Rent Shop Volunteer Join

Q. Who is Mr. Smarty Plants?

A: There are those who suspect Wildflower Center volunteers are the culpable and capable culprits. Yet, others think staff members play some, albeit small, role. You can torture us with your plant questions, but we will never reveal the Green Guru's secret identity.

Help us grow by giving to the Plant Database Fund or by becoming a member

Did you know you can access the Native Plant Information Network with your web-enabled smartphone?

Share

Ask Mr. Smarty Plants

Ask Mr. Smarty Plants is a free service provided by the staff and volunteers at the Lady Bird Johnson Wildflower Center.

Search Smarty Plants
See a list of all Smarty Plants questions

Please forgive us, but Mr. Smarty Plants has been overwhelmed by a flood of mail and must take a break for awhile to catch up. We hope to be accepting new questions again soon. Thank you!

Need help with plant identification, visit the plant identification page.

 
rate this answer
1 rating

Tuesday - August 31, 2004

From: Philadelphia, PA
Region: Mid-Atlantic
Topic: Non-Natives
Title: Care of non-native, hybrid petunias
Answered by: Stephen Brueggerhoff

QUESTION:

I have a beautiful Petunia Tiny Tunia Violet plant which has been flowering nicely (in sun and shade environment). Suddenly, a few days ago, it began to look like it's dying--stalks all dried out. Is this normal? I have kept it moist. Should I cut it back and will it bloom next year? It is a perennial, isn't it?

ANSWER:

Hybrid garden petunias should be watered regularly, placed in well-draining, compost enriched soil. The plant may be responding to too much water; stem die-back like you have described is the result of a vascular problem, resulting from roots drying out from too little water, or root rot from too much water. The roots may also be affected by a soil fungal pathogen. If the roots die, then there is no nutrient and water delivery to the stems/vegetative tissue, causing the vegetative tissue to die. If the soil is remaining moist, allow the soil to dry out a bit and water sparingly. You may have to propagate vegetatively if the plant is in continual decline. You can reference this website for more information about petunia horticulture.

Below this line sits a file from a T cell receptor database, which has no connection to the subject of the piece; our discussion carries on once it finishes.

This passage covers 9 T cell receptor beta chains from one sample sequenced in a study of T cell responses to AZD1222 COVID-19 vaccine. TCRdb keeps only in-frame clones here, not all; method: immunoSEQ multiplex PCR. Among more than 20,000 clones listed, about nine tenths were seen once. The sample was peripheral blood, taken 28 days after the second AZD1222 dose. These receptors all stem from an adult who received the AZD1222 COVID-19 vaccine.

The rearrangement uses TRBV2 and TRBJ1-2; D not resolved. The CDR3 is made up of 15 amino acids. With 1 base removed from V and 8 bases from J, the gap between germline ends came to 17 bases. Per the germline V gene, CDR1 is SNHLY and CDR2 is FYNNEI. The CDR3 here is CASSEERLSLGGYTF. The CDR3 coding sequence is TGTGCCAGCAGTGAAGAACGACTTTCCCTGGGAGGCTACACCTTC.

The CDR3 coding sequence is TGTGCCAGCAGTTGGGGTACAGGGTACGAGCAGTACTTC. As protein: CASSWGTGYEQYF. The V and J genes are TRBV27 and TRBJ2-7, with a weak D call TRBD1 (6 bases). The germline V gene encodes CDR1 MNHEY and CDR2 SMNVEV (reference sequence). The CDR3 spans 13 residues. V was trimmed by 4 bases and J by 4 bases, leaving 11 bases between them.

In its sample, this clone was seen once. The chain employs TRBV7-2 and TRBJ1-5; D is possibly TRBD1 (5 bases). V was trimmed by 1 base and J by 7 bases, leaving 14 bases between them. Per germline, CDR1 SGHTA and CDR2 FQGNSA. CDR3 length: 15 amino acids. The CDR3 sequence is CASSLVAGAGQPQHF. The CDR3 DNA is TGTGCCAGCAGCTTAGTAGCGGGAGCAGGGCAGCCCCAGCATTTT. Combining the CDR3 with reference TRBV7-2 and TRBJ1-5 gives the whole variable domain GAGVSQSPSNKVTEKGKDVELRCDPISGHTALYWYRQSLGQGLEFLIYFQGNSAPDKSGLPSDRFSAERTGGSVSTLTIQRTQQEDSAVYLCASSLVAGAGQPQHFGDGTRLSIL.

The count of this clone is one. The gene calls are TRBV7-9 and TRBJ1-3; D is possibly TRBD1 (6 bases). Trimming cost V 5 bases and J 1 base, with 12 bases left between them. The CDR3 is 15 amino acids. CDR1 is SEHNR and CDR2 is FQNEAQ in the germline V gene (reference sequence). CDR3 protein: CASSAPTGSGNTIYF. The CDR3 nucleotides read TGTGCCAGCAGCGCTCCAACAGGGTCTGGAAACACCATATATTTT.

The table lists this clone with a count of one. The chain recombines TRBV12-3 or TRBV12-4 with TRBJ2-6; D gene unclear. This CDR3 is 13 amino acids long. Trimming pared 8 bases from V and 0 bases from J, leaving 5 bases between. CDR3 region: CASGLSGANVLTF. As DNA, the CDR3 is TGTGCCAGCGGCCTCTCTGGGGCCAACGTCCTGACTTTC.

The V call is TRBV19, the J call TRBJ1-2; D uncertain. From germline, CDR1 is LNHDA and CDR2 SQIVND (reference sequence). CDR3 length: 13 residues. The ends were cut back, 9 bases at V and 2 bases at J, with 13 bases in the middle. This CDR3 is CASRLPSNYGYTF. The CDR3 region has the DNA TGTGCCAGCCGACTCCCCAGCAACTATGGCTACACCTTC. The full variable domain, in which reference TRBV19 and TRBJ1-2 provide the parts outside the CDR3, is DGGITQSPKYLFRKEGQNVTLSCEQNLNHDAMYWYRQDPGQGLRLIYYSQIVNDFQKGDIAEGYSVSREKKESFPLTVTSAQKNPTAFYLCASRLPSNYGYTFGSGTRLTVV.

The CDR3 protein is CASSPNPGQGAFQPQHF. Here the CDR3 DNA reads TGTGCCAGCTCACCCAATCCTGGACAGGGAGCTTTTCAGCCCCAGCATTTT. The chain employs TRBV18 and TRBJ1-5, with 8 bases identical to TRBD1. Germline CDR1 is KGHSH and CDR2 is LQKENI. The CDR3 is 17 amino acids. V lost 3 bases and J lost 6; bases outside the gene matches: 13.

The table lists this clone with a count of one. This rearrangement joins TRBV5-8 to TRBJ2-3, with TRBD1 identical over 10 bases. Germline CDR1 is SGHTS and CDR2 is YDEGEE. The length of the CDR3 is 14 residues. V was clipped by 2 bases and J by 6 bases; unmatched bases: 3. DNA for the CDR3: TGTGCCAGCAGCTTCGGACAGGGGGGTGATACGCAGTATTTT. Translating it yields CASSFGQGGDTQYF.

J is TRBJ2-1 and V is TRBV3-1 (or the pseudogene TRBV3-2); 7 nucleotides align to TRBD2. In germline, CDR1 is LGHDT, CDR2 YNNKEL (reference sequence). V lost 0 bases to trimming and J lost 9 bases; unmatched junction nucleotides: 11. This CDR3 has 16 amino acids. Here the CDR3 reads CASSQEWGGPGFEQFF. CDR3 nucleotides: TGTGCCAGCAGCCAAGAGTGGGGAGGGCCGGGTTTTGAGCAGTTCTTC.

More Non-Natives Questions

Fungus on trunk of non-native weeping willow in California
August 21, 2008 - I live in Palo Cedro, CA and have a weeping willow tree with with what appears to be be some type of fungus growing all over the trunk of the tree. It is a brown color and can be broken off in big ch...
view the full question and answer

Ants in vegetable garden in Muskogee OK
May 25, 2011 - I have ants in my vegetable garden this spring - I think because of all the rain. I think they are the culprits that ruined my spinach and swiss chard. They have left all the lettuces alone..but you...
view the full question and answer

Bark splitting on non-native Royal Poinciana in tree in Merritt Island FL
August 10, 2010 - Information on splitting bark along the branches like an overstuffed sausage: A royal Poinciana tree, about 5 years old. The upper branches are doing this, although I'm afraid little splits or tear...
view the full question and answer

Reblooming Potted Iris
June 12, 2014 - I have a pot of iris bulbs that are giving me just a bunch of leaves this year. Last year I had wonderful big blooms. Any suggestions about what I could do to get some flowers?
view the full question and answer

Non-native purple lantana
January 05, 2008 - I have found some purple trailing lantana on our land. (This land has never been inhabited, as far as I know of.) This is not one of the yellow/pink or yellow/red native varieties. Is this indeed a...
view the full question and answer

Support the Wildflower Center by Donating Online or Becoming a Member today.